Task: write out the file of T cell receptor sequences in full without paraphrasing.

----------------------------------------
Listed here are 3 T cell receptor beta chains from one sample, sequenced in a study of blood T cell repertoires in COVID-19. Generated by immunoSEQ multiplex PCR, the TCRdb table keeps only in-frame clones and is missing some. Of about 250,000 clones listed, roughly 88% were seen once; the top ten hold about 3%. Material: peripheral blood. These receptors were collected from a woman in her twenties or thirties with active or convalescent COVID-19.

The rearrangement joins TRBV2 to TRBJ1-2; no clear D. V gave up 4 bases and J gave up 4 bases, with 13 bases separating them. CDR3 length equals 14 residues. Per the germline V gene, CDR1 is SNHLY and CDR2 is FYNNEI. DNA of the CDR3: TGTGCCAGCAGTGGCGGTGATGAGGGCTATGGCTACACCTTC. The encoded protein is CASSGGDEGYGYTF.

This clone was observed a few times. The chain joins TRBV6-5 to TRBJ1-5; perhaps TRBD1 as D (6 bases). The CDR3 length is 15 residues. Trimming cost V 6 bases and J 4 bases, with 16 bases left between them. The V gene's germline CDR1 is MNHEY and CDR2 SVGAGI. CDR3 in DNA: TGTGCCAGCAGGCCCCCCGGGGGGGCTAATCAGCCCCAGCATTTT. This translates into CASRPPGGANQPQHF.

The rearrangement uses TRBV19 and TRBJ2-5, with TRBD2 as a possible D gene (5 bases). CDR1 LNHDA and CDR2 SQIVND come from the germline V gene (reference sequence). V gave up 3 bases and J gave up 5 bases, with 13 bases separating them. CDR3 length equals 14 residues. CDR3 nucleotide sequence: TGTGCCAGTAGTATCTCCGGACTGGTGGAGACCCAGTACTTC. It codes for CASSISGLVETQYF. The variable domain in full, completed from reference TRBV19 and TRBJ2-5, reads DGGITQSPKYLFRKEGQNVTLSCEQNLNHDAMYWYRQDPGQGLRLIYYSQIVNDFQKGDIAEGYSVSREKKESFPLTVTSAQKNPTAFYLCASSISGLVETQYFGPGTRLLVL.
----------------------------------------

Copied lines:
Listed here are 3 T cell receptor beta chains from one sample, sequenced in a study of blood T cell repertoires in COVID-19. Generated by immunoSEQ multiplex PCR, the TCRdb table keeps only in-frame clones and is missing some. Of about 250,000 clones listed, roughly 88% were seen once; the top ten hold about 3%. Material: peripheral blood. These receptors were collected from a woman in her twenties or thirties with active or convalescent COVID-19.

The rearrangement joins TRBV2 to TRBJ1-2; no clear D. V gave up 4 bases and J gave up 4 bases, with 13 bases separating them. CDR3 length equals 14 residues. Per the germline V gene, CDR1 is SNHLY and CDR2 is FYNNEI. DNA of the CDR3: TGTGCCAGCAGTGGCGGTGATGAGGGCTATGGCTACACCTTC. The encoded protein is CASSGGDEGYGYTF.

This clone was observed a few times. The chain joins TRBV6-5 to TRBJ1-5; perhaps TRBD1 as D (6 bases). The CDR3 length is 15 residues. Trimming cost V 6 bases and J 4 bases, with 16 bases left between them. The V gene's germline CDR1 is MNHEY and CDR2 SVGAGI. CDR3 in DNA: TGTGCCAGCAGGCCCCCCGGGGGGGCTAATCAGCCCCAGCATTTT. This translates into CASRPPGGANQPQHF.

The rearrangement uses TRBV19 and TRBJ2-5, with TRBD2 as a possible D gene (5 bases). CDR1 LNHDA and CDR2 SQIVND come from the germline V gene (reference sequence). V gave up 3 bases and J gave up 5 bases, with 13 bases separating them. CDR3 length equals 14 residues. CDR3 nucleotide sequence: TGTGCCAGTAGTATCTCCGGACTGGTGGAGACCCAGTACTTC. It codes for CASSISGLVETQYF. The variable domain in full, completed from reference TRBV19 and TRBJ2-5, reads DGGITQSPKYLFRKEGQNVTLSCEQNLNHDAMYWYRQDPGQGLRLIYYSQIVNDFQKGDIAEGYSVSREKKESFPLTVTSAQKNPTAFYLCASSISGLVETQYFGPGTRLLVL.